Being near the front of the train, it wasn't long before a train employee made her way to our car.  She was pushing a stainless steel cart like those flight attendants pushed in the aisles of airplanes.  This train attendant was hawking food.  Snacks, drinks, sandwiches.  I declined when she came along side and offered her wares.  I was kind of surprised by her appearance and at the start of the trip, wasn't ready to eat.

As the hours wore on, I heard a rumbling sound coming from my stomach.  I hadn't eaten since we stopped at the OK Diner north of Stamford on the A1.  I wasn't sure how many cars the food cart attendant had traversed but, now I was hungry.  I thought I might visit the dinning car.  I put that thought out of my head.  I didn't feel like collecting my belongings and bumping my way back three or four cars to a cellophane wrapped sandwich with one piece of meat and one piece of cheese between two pieces of bread at an inflated price.  So I just kept seated and took in the sights and sounds of the quiet car.

The car wasn't totally quiet.  There were two women talking behind me somewhere in the car.  Talking loudly enough that I knew one husband's name and that the other loved Maggie Smith in Downton Abbey.  I thought about leaving my seat and asking the women to lower their voices.  Then I visualized a fat, sixty year old, Yank bouncing off the seats on my way towards the sound of their voices.  I bruise easily and at my age, bones take a long time to heal, if they heal at all.  I wiped the vision out of my head.  I just listened to their inane conversation and waited for the announcement, "Doncaster, next stop."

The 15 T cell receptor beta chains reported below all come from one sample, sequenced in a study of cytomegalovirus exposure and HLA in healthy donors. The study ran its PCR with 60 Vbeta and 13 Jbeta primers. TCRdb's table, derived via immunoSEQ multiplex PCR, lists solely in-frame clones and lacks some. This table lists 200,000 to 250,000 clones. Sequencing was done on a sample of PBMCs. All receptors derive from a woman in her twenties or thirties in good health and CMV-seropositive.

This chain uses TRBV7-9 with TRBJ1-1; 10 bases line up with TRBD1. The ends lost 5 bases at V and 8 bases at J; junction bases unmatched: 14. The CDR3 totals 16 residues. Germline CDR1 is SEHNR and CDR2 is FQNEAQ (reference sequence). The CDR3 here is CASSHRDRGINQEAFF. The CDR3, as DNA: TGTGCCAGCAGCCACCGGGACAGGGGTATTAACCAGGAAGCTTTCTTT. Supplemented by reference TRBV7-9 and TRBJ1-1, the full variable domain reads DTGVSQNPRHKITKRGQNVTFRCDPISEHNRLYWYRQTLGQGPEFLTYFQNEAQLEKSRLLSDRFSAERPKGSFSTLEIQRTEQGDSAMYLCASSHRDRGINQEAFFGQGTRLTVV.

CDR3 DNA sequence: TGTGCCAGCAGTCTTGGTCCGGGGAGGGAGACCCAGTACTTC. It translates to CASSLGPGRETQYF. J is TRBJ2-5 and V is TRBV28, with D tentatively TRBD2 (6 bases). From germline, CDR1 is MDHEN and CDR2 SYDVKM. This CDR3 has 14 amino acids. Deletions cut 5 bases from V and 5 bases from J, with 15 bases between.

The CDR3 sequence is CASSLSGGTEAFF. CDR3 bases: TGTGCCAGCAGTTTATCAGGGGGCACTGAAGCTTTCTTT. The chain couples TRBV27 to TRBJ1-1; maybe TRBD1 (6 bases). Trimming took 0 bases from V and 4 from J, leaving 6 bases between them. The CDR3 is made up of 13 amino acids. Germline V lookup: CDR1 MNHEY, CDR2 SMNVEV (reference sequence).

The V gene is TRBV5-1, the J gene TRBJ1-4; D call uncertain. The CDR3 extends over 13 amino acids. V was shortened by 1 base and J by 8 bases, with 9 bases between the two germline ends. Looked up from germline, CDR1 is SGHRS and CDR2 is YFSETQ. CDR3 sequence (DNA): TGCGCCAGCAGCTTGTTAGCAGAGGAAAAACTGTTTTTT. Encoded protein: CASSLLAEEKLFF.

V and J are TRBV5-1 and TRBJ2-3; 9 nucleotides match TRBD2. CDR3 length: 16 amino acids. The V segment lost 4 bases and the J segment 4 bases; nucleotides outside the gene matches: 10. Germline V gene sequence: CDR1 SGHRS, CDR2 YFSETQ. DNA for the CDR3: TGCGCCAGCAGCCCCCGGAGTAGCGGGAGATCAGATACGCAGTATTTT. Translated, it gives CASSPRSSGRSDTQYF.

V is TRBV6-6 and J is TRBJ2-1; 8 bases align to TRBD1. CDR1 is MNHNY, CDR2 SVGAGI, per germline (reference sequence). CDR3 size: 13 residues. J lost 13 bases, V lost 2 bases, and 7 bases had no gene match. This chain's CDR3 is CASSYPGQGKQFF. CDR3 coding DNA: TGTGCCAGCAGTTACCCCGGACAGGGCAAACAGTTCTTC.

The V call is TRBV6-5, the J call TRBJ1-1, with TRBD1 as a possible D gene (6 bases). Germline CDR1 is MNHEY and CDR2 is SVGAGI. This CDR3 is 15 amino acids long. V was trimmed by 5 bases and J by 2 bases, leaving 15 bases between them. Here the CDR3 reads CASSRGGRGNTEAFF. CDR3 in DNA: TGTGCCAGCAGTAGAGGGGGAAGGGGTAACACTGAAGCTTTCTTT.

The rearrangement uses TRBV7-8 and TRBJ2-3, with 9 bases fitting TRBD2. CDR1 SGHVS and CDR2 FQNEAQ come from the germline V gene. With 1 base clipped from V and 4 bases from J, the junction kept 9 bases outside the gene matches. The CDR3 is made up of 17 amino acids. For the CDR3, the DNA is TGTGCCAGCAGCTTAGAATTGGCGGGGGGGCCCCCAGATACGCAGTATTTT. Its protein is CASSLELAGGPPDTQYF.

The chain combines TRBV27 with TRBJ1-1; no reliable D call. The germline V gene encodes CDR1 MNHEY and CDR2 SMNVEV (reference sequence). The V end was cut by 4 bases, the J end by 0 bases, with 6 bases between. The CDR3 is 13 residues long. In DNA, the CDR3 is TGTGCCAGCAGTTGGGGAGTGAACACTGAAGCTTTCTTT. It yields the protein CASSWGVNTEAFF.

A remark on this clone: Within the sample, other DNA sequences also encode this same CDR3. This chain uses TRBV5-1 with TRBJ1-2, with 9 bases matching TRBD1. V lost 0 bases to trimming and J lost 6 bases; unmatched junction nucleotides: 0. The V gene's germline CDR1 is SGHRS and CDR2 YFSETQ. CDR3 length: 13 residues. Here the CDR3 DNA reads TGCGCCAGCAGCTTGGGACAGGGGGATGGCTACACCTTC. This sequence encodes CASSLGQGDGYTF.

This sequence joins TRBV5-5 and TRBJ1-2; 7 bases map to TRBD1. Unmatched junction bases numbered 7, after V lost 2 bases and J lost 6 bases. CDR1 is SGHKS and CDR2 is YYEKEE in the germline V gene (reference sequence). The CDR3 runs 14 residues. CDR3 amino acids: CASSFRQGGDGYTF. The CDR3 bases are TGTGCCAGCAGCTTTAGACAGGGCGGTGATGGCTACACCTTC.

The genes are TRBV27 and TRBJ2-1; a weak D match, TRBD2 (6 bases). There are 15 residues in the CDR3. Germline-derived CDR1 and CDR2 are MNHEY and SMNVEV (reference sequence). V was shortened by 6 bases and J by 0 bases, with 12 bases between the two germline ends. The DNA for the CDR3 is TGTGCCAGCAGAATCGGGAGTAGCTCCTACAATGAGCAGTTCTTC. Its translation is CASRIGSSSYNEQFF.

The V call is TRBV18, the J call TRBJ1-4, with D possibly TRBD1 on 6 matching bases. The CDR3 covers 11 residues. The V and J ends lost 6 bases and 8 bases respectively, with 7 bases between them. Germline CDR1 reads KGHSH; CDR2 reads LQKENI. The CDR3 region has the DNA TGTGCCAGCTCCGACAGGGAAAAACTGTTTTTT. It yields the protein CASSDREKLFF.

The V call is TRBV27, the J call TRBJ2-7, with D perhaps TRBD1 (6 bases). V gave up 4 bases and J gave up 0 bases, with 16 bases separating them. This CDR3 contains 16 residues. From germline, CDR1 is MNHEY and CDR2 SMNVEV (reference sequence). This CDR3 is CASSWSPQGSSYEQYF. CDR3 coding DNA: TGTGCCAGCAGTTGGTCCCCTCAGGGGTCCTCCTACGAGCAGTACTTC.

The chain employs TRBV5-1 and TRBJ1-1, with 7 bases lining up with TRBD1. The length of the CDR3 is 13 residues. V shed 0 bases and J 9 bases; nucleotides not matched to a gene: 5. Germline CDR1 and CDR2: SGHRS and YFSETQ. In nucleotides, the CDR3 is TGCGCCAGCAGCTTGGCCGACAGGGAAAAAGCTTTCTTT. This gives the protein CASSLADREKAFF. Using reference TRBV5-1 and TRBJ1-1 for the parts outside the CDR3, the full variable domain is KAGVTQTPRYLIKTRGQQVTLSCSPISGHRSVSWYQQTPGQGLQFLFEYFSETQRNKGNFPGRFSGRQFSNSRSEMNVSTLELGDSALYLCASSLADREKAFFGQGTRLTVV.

At 22:00. I disembarked the Leeds train onto the Doncaster platform.  I thought I made a mistake telling Francis at Ginnies that I would be around to collect my CPAP once I arrived in Grimsby Town.  By the time I got to Ginnies it would be near mid-night.  I needed my machine to breath.  I needed it tonight.  I began to feel badly about my late arrival.

The train to Grimsby was more of a commuter train than the Leeds train.  It looked more like the Overground cars, fitted with side facing seats as well as seats facing forwards and rearwards.  This train moved slower.  The stations were closer.  The cars were noisier.  I was feeling tired.

The train arrived at a well lit Grimsby Town station.  Awaiting was my son's-in-law father.  I was comforted to find he had visited Ginnies soon after I called and collected my CPAP.  I was relieved I wouldn't be waking up the guests at Ginnies or keeping Francis awake past his bedtime.  Once at the house my son's-in-law father made me a sandwich which I washed down with a Carling beer.  I was shown to the guest bedroom where my son had slept the two nights before.  I plugged in the CPAP and I was asleep within a few minutes, breathing effortlessly, sounding like Darth Vader.

©Damyon T. Verbo - all rights reserved